Rogue Access Points


It’s common security practice for a company to make sure all their wireless access points are secured. After all, the range of a wireless access point can potentially extend to a physical area outside of the company’s control. This means that no matter how hard you try to prevent people from trespassing onto the company’s physical property, they may still be able to trespass onto the network. What many administrators don’t realize, however, is that no matter how highly-secured a company’s access points are, that’s not enough to protect them from one particular wireless network-related danger—one that applies even to companies that don’t use wireless networking.

The fact is that not every wireless access point connected to a company’s wireless network is necessarily controlled by the company. Sometimes an employee may want to connect his or her own device, such as a smartphone or tablet, to the Internet via Wi-Fi. However, if the company doesn’t use Wi-Fi, or if they do but it’s configured in a way that prevents employees from connecting their own devices, the employee may see this as a problem. A potential obvious “solution” to this problem? Bring an access point from home and hook it up to the company’s wired network.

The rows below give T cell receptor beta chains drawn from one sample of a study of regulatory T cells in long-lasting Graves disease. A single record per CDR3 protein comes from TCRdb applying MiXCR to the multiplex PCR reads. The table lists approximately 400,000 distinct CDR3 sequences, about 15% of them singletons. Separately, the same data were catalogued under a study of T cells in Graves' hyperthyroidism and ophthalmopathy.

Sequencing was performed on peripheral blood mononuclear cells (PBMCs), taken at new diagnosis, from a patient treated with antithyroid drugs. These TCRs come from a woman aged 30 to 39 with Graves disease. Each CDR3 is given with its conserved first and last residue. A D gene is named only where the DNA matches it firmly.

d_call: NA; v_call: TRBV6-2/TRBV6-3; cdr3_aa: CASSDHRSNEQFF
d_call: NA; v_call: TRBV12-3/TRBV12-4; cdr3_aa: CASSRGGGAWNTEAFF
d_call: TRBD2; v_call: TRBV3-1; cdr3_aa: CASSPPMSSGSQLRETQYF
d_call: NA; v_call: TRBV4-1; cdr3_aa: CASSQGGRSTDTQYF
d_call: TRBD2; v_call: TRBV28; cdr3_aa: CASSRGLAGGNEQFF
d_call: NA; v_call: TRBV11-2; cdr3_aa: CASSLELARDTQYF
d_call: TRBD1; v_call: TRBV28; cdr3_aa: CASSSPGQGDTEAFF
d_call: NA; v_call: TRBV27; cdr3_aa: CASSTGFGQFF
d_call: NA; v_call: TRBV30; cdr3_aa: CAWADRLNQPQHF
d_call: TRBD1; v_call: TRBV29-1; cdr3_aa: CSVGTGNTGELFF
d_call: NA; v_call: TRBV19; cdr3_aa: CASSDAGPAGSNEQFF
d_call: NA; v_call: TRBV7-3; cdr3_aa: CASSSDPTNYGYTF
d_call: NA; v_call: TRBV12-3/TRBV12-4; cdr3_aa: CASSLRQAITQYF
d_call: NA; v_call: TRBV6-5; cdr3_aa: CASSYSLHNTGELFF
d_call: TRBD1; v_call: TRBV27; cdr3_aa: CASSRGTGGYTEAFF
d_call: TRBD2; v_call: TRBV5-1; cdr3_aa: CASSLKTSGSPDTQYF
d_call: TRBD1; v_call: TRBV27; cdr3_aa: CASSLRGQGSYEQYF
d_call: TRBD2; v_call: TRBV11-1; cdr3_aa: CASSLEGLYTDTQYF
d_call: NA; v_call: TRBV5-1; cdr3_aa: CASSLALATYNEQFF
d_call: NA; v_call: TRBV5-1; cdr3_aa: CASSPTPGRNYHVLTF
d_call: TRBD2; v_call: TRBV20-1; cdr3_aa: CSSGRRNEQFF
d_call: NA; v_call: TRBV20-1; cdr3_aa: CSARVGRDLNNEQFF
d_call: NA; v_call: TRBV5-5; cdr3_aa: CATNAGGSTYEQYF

Obviously an employee who, while not actively malicious, doesn’t respect the company’s security policy (which, unfortunately, not all do) will have no problem doing this. But many employees simply don’t realize that it’s a problem. Because of this, it’s important to have a policy prohibiting employees from bringing their own access points, and to make sure every employee is aware of this policy.

Of course, not every rogue access point exists for this reason. Sometimes one may be surreptitiously installed by an employee for the specific purpose of enabling intruders to access the company’s network. Perhaps the employee was somehow coerced into doing so. He or she may even be a member of a black-hat group, working undercover as an employee of the company.

How do you protect against this? No matter how well an access point is hidden, it must still produce a signal in order to do its job. There are intrusion prevention systems that can detect these access points from their signals. Checking the list of found wireless networks on a Wi-Fi connected device is not enough, because a wireless network can be hidden so it does not appear in this list. A specialized system, however, can detect these access points, so you can begin your investigation.